Sitting in Wilton’s Music Hall on a sticky summer evening during a heatwave, it is not hard to find yourself lulled into the tale of four delirious lovers, fairies and magic. The Faction’s latest production of A Midsummer Night’s Dream takes a play that we think we know, strips it of all previous associations and traditions, and rebuilds it in a fresh and novel voice.

Actors perform in contemporary costumes with a modern swagger, and 21st century gesturing gives the play a relevant and instantly recognisable tone. Indeed, The Faction’s director talks of the significance of the play today: climate change, arranged marriages, post-war environments and a Royal Wedding; their great imagination has given a traditionally well-known play a new life.

With a cast of only 8 and the actors often doubling or even tripling up in character regardless of their genders, the already frenzied play reaches new levels of chaos and disorientation. That said, transitions between characters are neat and swift, be it through accents (swift transitions between Welsh, Scouse and Yorkshire were consistent and well-done) or purely body language and movement. There is not a single weak link within the cast, however I applaud in particular Laura Evelyn’s self-deprecating Helena: she is not only heart-breaking but also hilarious, and takes some of the more uncomfortable moments (I thought it impossible not to cringe at “I am your Spaniel”) giving them a much more light-hearted feel. Christopher York makes impressive transitions between smooth-talking and confident Demetrius and Snout, whose anxiety and stress permeate the entire theatre to great comic effect. Christopher Hughes as Bottom is riotous and has no trouble putting the audience in stitches, however there is a certain control in his performance which is also highly commendable. Whilst Linda Marlowe’s performance as Puck is remarkable, it feels out of place in this production filled with modernity, and I found both her backwards-cap and old-school performance slightly jarring within this specific version of the play.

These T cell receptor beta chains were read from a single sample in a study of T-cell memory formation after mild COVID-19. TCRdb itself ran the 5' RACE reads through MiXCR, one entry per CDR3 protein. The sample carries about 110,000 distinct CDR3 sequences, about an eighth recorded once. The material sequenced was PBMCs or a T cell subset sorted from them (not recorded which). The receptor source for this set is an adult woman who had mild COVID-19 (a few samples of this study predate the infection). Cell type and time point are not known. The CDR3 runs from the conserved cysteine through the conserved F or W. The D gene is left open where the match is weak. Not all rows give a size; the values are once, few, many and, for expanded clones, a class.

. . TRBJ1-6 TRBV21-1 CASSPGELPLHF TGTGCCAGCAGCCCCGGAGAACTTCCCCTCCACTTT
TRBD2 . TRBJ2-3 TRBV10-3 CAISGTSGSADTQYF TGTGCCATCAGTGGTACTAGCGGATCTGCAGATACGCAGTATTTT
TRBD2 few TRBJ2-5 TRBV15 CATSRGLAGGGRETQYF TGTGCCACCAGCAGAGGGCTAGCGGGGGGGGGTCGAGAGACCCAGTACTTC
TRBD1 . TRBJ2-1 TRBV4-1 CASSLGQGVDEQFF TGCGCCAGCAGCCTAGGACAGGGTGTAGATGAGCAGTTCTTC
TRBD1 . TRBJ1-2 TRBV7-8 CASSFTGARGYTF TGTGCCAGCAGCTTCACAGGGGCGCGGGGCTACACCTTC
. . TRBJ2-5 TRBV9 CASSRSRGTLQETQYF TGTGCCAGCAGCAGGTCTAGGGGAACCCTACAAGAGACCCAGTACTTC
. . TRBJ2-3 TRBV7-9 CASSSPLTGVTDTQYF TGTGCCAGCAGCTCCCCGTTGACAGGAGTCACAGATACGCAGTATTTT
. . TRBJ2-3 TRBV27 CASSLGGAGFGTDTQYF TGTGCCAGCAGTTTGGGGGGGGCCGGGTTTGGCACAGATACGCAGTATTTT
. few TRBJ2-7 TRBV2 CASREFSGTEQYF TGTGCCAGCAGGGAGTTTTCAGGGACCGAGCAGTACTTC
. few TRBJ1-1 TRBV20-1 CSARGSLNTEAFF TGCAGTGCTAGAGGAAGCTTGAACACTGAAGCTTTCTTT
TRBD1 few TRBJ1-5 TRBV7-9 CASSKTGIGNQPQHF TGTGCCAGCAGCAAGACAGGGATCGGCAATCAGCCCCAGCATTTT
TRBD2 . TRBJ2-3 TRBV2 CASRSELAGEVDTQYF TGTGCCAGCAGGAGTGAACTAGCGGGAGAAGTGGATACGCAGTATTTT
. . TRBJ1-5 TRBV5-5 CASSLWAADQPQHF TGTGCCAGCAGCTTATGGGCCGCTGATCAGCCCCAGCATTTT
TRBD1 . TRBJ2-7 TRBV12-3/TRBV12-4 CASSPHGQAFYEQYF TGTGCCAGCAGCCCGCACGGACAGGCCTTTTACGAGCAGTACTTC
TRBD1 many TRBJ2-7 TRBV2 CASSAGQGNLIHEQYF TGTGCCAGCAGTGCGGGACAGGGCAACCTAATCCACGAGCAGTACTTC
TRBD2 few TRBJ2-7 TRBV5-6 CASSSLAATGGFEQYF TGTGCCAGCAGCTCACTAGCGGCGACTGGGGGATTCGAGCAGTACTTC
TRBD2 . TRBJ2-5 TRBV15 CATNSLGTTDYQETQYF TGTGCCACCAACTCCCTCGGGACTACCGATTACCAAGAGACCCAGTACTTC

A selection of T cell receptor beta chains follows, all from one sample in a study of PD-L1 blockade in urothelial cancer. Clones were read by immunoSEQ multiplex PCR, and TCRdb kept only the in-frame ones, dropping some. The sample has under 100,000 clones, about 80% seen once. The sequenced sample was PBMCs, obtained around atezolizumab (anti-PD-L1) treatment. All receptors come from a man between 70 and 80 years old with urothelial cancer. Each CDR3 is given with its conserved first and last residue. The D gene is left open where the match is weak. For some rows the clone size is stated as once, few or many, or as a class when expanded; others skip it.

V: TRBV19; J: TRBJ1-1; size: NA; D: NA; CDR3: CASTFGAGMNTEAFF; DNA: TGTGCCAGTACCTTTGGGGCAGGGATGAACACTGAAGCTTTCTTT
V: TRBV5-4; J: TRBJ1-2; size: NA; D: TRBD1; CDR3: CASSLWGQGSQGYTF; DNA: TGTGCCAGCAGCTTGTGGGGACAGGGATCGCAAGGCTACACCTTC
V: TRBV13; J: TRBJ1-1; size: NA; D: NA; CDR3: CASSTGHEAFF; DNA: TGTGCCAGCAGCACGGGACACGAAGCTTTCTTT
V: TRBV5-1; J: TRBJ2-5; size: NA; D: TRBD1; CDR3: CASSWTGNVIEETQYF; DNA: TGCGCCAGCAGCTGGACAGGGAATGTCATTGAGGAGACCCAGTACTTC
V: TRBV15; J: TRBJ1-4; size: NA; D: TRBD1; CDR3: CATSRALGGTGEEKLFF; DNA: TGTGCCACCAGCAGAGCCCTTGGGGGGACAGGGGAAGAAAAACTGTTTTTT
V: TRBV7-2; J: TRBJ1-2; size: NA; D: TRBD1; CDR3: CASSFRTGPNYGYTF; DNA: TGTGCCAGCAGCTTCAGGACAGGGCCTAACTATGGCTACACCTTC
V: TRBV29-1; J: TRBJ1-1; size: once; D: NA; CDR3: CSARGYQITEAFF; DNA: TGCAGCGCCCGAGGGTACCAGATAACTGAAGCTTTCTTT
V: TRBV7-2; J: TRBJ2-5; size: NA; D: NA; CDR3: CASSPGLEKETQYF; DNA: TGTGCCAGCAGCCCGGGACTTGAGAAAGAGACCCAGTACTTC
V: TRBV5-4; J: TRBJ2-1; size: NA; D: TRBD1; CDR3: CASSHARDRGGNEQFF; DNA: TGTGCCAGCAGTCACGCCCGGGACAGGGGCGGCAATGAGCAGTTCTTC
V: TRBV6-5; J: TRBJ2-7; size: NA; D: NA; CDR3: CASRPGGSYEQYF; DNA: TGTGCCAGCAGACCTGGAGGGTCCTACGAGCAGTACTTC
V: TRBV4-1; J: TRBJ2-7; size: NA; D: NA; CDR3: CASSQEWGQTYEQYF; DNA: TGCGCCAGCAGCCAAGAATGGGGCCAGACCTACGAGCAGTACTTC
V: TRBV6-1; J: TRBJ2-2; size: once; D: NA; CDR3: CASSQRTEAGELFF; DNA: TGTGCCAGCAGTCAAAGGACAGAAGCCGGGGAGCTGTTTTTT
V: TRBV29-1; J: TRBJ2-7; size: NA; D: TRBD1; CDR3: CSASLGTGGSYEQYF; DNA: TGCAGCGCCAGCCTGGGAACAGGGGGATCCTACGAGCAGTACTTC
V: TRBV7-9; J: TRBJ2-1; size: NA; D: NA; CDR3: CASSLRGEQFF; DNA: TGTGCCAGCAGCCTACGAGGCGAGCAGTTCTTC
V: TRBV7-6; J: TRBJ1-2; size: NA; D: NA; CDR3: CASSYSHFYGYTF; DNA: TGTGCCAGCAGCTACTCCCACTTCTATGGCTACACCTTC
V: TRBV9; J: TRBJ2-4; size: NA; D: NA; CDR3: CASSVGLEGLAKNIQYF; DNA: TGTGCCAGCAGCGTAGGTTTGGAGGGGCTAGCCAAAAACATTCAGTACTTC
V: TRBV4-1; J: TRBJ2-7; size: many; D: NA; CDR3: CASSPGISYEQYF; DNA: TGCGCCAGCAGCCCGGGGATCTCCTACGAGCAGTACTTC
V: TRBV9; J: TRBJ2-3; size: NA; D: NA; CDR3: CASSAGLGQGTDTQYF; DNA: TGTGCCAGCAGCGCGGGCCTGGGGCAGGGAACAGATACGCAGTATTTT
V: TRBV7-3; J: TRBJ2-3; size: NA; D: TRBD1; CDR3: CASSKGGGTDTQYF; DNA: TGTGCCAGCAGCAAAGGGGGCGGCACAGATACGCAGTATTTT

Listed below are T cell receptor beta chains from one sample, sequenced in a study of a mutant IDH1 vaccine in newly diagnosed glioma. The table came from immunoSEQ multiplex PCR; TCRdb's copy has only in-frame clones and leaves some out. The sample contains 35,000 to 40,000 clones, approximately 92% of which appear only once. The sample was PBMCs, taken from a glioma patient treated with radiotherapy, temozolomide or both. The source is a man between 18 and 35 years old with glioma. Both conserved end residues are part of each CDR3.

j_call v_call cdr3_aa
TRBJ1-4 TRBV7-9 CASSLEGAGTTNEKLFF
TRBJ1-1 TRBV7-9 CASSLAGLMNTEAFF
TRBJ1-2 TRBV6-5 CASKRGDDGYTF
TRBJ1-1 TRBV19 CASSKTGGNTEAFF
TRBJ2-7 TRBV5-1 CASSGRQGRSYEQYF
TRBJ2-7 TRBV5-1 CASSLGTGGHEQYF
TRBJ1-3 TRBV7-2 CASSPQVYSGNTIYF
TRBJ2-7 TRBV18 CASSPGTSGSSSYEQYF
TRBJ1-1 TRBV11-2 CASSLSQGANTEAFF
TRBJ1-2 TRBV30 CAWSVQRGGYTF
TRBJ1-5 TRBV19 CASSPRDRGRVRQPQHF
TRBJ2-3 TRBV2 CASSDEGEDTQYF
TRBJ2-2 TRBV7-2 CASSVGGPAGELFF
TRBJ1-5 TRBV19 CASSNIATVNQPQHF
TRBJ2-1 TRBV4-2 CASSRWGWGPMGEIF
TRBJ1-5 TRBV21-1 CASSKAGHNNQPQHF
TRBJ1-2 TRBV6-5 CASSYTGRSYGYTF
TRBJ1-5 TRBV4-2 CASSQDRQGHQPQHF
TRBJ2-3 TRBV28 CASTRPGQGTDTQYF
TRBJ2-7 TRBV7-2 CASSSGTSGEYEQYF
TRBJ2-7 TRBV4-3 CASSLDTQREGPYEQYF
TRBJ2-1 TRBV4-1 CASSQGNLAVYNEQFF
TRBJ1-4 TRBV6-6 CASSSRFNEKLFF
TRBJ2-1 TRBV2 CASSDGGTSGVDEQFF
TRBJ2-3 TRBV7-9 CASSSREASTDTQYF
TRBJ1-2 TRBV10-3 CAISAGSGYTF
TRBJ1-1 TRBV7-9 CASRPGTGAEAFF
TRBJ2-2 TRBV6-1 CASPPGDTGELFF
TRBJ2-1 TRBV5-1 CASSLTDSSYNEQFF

Chaos is contrasted with the stark backdrop of Wilton Music Hall, the set bare with the exception of a large, moon-like paper lantern. Instead of a complex set design, the scenes are accompanied by exceptionally vivid lighting by Ben Jacobs. The Wilton provides a blank slate for the company’s imagination to run wild, and the creativity of the result is outstanding; the cast create an ass’s head out of their arms and hands, and Marlowe as Puck jumps nimbly onto Hughes’ back when first casting her spell.

At times, there is little subtlety in the performance, with the overtly sexual and fighting scenes often being overplayed for laughs; whilst this worked well, I did feel that sometimes it went past tongue-in-cheek to just being plain crass.

This is not your traditional Shakespearean performance, but The Faction have taken a play that everybody knows and done something innovative and (dare I say it) better.

By Emma Quick

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